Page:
2018-10-15 Emacs news

Links from reddit.com/r/emacs, /r/orgmode, /r/spacemacs, Hacker News, planet.emacsen.org, YouTube, the changes to the Emacs NEWS file, and emacs-devel.

Weekly review: Week ending October 12, 2018

A- has been growing more independent, insisting on doing her jobs: using the toilet, brushing her teeth, even putting things in the laundry and putting her dishes in the sink. The bedtime routine was mostly smooth these days, although naps were a little rough. It’s amazing watching her grow.

  • Kaizen
    • We bought poultry shears.
  • Us
    • W- brined, spatchcocked, and roasted a turkey.
    • I worked on my corporate taxes a little more.
    • We celebrated a milestone by eating at a fish and chips place.
    • W- fixed the toaster oven with spare parts from the old one.
    • I napped for a few hours. It was refreshing.
  • Gross motor
    • A- found it easy to pedal the tricycle back and forth on the path.
    • A- walked and ran back to the house even though it was so cold.
    • A- walked all the way home from the drop-in centre.
  • Fine motor
    • A- inserted pegs into numbered pegboards.
    • A- was interested in different colors and patterns of tape at the drop-in centre.
  • Language
    • At the drop-in centre, someone said, “Bye A-!” A- said, “Actually, I’m M-.”
    • A- reacted to W-‘s departure by calling out, “I miss being hugged by you!”
  • Self-care and independence
    • A- wanted to pack her toothbrush and toothpaste in her lunch bag. She brushed her teeth in the school yard.
    • The swelling from A-‘s bug bite mostly subsided, but the bit became redder and a little splotchy. I wonder if it’s a wasp sting.
    • A- played independently while we ate dinner and washed dishes.
  • Sleep
    • A- had a big tantrum about napping. We resolved to back off a little and not try to force the issue.
    • “Your eyes are getting heavy and sleepy.” “Don’t forget the belly button!”
    • I’m surprised at how well guided meditation works for helping A- fall asleep.
    • A- wanted to sleep, so she insisted on the stroller.
  • Emotion
    • “I want to knock down blocks so I can get my frustration out.”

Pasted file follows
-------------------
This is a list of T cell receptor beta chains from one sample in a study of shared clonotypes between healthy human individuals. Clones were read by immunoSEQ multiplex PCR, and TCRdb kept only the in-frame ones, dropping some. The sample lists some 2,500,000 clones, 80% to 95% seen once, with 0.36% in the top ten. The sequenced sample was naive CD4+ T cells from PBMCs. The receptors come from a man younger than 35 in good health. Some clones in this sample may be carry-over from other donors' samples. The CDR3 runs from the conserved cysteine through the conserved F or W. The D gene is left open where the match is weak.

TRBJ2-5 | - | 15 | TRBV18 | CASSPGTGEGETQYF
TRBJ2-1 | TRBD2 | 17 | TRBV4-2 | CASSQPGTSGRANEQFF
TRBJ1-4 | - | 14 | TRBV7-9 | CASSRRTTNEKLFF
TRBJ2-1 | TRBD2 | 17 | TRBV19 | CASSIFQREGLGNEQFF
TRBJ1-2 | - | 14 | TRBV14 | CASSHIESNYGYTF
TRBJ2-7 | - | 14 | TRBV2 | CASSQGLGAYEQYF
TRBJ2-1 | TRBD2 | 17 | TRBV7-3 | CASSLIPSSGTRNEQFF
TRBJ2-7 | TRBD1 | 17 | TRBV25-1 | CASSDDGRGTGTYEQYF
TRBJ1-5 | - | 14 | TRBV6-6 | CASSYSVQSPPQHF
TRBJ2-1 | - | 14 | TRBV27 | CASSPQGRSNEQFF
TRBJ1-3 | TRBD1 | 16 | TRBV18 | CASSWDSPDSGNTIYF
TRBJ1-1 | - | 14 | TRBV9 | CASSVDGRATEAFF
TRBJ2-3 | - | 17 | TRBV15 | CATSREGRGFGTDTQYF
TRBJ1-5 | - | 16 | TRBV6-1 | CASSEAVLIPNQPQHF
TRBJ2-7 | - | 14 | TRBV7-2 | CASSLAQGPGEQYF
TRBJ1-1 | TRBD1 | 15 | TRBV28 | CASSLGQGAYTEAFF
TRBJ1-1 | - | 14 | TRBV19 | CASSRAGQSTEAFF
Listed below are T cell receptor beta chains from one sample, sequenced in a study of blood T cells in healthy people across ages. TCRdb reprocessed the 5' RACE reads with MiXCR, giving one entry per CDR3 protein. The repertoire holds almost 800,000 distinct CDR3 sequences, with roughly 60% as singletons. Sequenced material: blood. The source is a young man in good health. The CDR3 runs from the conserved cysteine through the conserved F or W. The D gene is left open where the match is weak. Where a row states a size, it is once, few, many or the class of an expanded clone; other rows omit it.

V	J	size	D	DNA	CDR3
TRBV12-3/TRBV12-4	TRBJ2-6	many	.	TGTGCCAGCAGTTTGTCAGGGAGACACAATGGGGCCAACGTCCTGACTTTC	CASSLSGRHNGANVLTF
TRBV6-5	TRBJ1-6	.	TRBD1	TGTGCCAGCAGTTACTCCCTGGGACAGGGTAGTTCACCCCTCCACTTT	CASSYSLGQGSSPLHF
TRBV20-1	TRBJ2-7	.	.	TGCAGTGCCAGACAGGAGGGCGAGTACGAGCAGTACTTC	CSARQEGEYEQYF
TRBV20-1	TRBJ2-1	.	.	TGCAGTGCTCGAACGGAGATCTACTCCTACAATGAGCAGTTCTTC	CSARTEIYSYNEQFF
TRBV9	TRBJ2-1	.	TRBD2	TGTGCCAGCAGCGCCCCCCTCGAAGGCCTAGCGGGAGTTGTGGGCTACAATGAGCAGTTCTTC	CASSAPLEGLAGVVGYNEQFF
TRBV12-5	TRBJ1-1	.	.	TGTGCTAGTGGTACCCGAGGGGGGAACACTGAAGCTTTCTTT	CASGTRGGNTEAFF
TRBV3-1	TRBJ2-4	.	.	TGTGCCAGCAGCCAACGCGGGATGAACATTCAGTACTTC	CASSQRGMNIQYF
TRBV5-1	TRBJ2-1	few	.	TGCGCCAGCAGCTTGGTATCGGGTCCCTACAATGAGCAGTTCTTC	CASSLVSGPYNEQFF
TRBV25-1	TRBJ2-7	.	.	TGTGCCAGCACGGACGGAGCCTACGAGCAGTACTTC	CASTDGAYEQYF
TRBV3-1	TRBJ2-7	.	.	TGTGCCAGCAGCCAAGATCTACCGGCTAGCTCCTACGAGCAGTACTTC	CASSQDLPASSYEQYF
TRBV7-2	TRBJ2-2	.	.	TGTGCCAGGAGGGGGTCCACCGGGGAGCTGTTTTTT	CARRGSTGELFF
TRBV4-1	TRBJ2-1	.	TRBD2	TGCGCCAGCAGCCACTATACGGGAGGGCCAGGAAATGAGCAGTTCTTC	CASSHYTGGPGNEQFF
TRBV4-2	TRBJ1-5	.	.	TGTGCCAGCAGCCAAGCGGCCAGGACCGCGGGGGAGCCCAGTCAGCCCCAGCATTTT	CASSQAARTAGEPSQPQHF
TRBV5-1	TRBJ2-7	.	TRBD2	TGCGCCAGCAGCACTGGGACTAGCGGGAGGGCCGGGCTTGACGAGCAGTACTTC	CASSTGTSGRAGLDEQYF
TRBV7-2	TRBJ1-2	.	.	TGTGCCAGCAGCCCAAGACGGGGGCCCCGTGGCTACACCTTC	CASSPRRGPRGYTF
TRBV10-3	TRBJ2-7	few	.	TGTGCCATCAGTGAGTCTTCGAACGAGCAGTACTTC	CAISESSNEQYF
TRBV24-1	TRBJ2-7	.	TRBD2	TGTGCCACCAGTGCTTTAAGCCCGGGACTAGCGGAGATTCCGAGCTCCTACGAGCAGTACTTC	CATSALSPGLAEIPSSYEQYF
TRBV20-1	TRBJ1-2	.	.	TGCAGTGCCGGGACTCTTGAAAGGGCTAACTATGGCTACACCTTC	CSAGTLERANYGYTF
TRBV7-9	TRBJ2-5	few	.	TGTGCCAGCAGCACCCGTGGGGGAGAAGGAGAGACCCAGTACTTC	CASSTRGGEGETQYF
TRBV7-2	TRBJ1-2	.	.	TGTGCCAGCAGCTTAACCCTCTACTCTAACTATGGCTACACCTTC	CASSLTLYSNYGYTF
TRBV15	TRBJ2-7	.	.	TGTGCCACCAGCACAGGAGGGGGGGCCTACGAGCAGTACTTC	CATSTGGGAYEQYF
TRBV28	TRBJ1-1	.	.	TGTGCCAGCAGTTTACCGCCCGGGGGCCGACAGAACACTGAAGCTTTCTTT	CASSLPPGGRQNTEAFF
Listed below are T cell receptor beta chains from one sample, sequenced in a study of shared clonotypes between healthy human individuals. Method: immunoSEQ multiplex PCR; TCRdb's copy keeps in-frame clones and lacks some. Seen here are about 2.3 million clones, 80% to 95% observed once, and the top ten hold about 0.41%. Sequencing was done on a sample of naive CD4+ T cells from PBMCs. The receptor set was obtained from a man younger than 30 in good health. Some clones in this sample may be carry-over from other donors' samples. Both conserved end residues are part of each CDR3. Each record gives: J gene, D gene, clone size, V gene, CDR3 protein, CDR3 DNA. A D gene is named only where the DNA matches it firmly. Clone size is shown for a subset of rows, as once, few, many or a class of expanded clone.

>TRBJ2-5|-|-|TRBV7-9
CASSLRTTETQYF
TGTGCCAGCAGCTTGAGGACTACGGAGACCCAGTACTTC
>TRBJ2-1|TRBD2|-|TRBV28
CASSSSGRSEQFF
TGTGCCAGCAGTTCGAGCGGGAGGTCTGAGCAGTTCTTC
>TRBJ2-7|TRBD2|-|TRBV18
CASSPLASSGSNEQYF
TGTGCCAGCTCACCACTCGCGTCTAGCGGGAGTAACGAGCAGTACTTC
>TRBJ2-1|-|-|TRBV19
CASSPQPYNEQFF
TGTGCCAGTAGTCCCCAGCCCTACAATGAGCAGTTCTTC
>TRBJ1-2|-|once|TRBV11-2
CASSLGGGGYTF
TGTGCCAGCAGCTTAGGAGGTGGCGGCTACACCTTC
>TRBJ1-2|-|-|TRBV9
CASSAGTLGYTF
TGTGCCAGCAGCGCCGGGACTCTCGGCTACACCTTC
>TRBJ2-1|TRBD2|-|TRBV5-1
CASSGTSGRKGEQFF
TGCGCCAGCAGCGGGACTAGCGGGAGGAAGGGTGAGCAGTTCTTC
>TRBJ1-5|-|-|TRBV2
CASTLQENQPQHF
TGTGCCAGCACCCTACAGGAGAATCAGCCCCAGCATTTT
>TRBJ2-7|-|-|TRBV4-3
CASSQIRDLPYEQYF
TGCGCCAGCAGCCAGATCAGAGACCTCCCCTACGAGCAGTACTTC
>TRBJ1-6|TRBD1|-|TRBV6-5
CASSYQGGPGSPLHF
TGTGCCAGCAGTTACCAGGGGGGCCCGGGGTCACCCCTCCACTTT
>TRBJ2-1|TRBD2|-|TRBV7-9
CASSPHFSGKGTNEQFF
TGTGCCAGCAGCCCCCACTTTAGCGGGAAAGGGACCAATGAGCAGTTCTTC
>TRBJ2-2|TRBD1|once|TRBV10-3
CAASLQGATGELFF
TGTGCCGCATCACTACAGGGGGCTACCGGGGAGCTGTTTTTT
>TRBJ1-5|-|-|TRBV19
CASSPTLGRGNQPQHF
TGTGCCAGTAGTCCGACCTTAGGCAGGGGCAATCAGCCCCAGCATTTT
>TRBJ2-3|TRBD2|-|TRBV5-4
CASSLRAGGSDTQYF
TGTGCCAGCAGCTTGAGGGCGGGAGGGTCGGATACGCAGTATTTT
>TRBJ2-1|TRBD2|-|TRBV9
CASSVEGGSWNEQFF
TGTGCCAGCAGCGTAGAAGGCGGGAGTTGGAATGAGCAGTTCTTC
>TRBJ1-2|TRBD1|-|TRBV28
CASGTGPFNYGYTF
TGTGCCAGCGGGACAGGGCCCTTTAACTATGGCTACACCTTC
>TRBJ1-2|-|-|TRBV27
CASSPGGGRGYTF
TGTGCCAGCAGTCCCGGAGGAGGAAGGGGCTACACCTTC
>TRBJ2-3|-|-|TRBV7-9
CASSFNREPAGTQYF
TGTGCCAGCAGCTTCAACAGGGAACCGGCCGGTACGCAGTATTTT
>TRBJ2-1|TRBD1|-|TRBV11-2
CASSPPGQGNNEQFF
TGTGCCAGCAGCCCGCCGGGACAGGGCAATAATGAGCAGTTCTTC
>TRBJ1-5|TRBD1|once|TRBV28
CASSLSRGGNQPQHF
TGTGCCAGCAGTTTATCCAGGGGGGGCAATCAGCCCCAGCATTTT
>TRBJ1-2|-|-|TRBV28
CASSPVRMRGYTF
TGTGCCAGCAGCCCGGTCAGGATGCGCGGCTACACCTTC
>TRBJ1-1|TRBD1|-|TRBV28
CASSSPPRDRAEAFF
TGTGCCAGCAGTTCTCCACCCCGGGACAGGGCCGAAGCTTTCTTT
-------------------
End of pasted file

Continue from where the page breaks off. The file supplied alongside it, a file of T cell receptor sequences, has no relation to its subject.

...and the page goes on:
• Household
    • A- scooped food for the cats and refilled their water.
    • A- pushed her tower over to the pantry and helped herself to chips.
    • A- picked up the laundry on the floor and carried out downstairs.
  • Social
    • “I want to cheer up everyone.”
    • At the drop-in centre, A- said, “No no no baby!” Turns out there was a baby who was about to put grass in his or her mouth, so it was great that A- called our attention.
  • Pretend
    • A- piled her hooded towel on top of her head and was very proud of her imitation of me.
    • A- wanted me to pretend I was a printer.
  • Cognition
    • “I’m hiding but my face is peeking out.” A- understands that she can be partially hidden.
    • A- sorted little bears by colour.
  • Thoughts
    • If I don’t have time for the kinds of things that used to tickle my brain, how would I like to adapt?

Blog posts

Time

Category The other week Last week Diff h/wk Diff h/wk
Discretionary – Family 1.9 8.9 7.0 14.9 11.7
Sleep 34.7 38.6 3.8 64.8 6.5
Unpaid work 7.2 9.5 2.3 16.0 3.8
Personal 6.5 8.5 2.0 14.3 3.4
Business 0.0 1.0 1.0 1.7 1.7
Discretionary – Play 0.3 0.4 0.1 0.6 0.1
Discretionary – Social 0.0 0.0 0.0 0.0 0.0
Discretionary – Productive 2.4 1.0 -1.5 1.6 -2.5
A- 46.9 32.2 -14.7 54.0 -24.8

2018-10-08 Emacs news

Links from reddit.com/r/emacs, /r/orgmode, /r/spacemacs, Hacker News, planet.emacsen.org, YouTube, the changes to the Emacs NEWS file, and emacs-devel.

Monthly review: September 2018

Weaning was a big thing this month. A- did not like it at all, and started resisting both comfort and bedtime routines. We’re slowly settling down into new patterns.

A- was also very interested in letters, spelling, and writing, and in riding her balance bicycle.